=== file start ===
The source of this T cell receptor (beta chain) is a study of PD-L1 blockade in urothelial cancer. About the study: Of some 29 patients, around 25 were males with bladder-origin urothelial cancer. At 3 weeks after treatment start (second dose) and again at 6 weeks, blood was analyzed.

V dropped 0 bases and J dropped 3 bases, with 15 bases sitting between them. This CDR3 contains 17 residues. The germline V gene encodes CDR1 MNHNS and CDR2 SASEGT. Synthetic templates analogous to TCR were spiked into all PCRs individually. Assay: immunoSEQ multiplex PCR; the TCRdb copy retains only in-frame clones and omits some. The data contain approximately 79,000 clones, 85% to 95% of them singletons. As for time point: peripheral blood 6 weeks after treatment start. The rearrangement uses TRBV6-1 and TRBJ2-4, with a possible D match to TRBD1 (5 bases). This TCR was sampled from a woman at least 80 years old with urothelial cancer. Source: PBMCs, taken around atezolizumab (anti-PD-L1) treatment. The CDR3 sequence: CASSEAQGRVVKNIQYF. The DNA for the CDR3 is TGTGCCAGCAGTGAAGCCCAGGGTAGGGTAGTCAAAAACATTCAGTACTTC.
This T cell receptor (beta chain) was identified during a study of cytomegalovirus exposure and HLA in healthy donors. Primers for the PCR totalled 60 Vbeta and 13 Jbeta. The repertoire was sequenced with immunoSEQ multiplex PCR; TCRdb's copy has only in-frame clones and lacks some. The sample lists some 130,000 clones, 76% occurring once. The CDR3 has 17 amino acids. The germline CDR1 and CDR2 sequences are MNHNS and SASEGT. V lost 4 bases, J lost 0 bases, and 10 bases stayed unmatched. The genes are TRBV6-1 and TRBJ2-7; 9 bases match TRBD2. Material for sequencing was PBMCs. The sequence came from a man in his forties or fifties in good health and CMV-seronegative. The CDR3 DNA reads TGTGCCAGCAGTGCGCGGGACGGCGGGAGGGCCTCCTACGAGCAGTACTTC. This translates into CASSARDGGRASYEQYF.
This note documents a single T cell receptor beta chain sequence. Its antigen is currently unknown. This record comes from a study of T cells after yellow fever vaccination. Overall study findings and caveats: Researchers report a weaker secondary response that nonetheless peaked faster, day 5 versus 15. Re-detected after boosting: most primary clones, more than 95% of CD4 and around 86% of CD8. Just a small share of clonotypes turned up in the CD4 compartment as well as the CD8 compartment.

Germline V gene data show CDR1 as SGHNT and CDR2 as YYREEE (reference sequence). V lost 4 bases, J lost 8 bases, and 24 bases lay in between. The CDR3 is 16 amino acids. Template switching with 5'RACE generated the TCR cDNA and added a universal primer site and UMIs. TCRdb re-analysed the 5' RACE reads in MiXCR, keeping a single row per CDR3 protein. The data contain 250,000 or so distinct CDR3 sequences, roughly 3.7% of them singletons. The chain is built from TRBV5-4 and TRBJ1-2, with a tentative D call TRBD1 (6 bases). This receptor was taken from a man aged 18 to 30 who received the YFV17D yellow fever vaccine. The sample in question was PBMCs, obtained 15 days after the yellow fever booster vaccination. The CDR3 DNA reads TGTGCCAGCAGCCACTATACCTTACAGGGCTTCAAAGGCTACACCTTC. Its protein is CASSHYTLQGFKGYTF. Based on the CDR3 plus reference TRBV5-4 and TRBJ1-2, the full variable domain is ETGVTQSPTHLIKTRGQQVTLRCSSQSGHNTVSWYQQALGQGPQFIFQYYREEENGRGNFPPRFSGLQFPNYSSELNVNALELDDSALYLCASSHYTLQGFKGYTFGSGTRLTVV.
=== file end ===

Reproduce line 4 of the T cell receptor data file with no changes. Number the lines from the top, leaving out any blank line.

This note documents a single T cell receptor beta chain sequence. Its antigen is currently unknown. This record comes from a study of T cells after yellow fever vaccination. Overall study findings and caveats: Researchers report a weaker secondary response that nonetheless peaked faster, day 5 versus 15. Re-detected after boosting: most primary clones, more than 95% of CD4 and around 86% of CD8. Just a small share of clonotypes turned up in the CD4 compartment as well as the CD8 compartment.